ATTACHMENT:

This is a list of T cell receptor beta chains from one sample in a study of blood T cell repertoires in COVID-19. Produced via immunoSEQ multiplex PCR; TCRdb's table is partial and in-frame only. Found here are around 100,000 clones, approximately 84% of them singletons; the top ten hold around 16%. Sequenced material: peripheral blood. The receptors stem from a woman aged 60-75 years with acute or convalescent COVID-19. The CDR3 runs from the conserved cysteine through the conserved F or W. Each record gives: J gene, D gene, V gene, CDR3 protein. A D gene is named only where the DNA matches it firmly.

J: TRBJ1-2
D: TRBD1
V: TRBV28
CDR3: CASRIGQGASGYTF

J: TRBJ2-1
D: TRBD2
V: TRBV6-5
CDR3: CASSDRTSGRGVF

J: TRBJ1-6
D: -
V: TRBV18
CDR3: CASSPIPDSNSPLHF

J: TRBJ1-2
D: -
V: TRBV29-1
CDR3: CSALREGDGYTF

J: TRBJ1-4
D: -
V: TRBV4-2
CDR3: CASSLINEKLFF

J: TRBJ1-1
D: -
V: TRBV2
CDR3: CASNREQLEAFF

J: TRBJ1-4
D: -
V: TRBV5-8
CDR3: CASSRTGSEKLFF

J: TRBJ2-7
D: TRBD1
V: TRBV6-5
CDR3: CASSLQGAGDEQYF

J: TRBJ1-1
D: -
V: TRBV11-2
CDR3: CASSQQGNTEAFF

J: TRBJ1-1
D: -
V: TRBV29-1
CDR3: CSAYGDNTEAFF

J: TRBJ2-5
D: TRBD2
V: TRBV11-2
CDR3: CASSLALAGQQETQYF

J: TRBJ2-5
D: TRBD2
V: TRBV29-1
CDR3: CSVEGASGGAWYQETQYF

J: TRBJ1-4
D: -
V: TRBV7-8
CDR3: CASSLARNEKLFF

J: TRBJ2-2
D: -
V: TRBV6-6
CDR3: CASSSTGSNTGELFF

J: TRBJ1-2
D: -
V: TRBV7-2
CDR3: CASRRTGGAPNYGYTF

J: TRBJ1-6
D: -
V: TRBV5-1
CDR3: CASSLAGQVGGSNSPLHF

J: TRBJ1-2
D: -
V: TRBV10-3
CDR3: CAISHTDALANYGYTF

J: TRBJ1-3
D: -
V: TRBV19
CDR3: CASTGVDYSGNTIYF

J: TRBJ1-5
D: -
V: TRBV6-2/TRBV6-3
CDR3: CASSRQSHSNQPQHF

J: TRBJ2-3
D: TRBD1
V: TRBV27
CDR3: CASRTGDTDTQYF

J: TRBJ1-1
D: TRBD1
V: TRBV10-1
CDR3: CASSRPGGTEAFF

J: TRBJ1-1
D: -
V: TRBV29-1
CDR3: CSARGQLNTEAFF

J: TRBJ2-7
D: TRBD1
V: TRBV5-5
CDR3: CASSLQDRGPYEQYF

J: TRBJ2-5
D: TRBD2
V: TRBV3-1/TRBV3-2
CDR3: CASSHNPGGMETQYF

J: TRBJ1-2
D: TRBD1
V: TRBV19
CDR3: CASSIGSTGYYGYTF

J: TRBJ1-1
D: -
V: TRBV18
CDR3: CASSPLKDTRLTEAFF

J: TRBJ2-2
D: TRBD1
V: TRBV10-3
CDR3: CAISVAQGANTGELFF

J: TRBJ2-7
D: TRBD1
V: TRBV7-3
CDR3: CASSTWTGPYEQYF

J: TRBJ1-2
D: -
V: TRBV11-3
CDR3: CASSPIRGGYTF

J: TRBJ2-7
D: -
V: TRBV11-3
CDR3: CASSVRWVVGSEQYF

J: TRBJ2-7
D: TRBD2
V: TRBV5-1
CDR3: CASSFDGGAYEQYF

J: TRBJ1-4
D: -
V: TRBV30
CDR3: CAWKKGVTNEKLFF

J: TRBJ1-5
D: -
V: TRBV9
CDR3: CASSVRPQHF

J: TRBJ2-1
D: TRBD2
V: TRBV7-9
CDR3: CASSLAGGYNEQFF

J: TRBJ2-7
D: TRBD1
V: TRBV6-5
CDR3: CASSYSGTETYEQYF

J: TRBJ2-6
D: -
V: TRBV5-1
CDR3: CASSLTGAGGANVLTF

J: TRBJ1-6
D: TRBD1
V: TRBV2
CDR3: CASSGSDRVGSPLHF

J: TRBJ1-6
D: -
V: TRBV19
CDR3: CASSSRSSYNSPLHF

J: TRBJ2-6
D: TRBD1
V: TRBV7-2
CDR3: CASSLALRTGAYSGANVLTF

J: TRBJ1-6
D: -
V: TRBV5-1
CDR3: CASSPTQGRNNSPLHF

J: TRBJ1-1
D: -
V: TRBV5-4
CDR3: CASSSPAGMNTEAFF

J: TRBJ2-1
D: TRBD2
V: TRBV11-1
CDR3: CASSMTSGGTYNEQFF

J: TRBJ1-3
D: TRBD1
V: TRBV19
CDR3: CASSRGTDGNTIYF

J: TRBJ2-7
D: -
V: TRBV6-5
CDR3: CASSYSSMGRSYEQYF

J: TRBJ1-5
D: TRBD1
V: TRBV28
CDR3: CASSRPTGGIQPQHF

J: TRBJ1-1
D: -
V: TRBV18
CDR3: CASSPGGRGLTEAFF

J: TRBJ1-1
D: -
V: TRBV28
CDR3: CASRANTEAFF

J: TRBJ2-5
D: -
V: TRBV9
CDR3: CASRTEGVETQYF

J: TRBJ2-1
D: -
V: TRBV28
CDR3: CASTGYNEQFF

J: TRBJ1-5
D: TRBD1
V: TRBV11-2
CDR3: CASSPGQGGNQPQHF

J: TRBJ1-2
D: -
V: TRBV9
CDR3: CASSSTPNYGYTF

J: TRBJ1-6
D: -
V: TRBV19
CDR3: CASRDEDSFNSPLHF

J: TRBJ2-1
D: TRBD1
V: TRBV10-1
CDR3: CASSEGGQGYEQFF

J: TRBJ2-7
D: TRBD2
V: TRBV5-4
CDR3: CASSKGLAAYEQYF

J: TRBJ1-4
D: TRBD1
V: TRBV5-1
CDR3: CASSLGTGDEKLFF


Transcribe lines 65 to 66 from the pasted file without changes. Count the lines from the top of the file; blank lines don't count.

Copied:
CDR3: CASSLAGQVGGSNSPLHF

J: TRBJ1-2